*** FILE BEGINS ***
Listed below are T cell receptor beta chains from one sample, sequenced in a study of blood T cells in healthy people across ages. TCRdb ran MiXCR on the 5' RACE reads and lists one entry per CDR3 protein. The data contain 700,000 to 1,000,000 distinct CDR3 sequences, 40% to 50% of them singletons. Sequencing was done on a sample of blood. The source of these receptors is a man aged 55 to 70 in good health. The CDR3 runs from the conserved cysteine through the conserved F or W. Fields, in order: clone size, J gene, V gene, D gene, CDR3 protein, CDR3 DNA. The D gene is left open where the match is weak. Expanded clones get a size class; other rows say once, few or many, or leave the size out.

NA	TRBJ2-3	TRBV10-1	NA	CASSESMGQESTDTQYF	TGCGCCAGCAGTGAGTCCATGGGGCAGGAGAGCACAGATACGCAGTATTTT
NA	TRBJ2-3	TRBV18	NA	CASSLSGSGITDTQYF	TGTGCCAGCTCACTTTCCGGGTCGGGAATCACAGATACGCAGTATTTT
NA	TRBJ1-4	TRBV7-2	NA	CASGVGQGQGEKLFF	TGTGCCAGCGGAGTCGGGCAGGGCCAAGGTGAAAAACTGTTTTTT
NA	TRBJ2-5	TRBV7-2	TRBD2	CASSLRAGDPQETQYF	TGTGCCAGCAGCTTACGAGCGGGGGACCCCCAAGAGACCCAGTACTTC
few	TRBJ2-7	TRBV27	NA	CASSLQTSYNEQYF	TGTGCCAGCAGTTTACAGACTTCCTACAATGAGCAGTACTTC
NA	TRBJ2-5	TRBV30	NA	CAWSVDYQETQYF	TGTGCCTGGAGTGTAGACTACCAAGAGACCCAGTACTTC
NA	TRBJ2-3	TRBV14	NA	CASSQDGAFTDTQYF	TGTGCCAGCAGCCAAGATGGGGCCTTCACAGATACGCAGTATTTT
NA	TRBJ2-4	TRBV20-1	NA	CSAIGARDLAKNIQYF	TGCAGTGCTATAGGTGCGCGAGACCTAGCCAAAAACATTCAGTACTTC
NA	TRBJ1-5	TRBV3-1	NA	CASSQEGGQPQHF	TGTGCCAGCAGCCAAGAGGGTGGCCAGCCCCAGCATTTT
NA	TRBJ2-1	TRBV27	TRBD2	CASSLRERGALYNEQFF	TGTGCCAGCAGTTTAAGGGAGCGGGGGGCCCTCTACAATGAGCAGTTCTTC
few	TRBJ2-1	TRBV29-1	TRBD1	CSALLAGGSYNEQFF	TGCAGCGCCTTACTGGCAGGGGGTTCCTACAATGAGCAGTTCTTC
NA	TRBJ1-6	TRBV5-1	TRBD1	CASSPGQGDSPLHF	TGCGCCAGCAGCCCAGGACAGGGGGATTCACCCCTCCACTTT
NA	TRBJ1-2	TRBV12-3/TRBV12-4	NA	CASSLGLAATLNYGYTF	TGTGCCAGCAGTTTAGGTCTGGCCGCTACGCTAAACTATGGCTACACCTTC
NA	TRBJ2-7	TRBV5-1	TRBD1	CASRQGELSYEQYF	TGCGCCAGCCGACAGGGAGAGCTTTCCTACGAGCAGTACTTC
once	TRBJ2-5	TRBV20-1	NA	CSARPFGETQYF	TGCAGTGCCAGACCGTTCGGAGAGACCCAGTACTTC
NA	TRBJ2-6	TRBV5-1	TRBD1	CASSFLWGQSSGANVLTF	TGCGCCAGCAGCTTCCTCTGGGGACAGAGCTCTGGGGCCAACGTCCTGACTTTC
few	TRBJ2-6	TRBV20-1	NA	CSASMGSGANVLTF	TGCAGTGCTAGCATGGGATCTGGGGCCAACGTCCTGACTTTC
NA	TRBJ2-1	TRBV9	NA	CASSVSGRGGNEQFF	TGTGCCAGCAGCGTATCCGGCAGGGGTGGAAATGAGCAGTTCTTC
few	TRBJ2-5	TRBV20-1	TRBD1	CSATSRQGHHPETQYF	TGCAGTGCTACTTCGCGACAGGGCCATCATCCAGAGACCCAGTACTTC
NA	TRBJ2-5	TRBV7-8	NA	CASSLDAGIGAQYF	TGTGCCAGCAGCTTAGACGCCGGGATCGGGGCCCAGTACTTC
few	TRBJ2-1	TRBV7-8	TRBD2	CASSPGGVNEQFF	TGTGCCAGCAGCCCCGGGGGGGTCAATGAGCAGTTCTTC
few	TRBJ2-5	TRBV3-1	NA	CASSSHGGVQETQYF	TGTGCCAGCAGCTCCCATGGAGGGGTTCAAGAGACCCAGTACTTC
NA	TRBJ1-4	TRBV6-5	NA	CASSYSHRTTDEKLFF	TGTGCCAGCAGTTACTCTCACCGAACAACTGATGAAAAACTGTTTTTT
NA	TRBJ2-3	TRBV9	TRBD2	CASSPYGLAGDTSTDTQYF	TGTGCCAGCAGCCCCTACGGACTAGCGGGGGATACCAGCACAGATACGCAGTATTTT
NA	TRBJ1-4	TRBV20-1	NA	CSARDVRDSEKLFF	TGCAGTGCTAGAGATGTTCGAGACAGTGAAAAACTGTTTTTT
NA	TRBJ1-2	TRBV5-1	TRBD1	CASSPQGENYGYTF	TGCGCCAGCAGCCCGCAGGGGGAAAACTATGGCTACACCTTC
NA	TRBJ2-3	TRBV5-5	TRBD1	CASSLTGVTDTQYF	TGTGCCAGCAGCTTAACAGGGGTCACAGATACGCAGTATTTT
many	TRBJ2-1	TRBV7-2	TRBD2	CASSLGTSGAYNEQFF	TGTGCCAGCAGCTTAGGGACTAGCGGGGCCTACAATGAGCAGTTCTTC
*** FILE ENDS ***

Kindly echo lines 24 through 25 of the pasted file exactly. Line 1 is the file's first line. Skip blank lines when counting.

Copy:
NA	TRBJ1-4	TRBV6-5	NA	CASSYSHRTTDEKLFF	TGTGCCAGCAGTTACTCTCACCGAACAACTGATGAAAAACTGTTTTTT
NA	TRBJ2-3	TRBV9	TRBD2	CASSPYGLAGDTSTDTQYF	TGTGCCAGCAGCCCCTACGGACTAGCGGGGGATACCAGCACAGATACGCAGTATTTT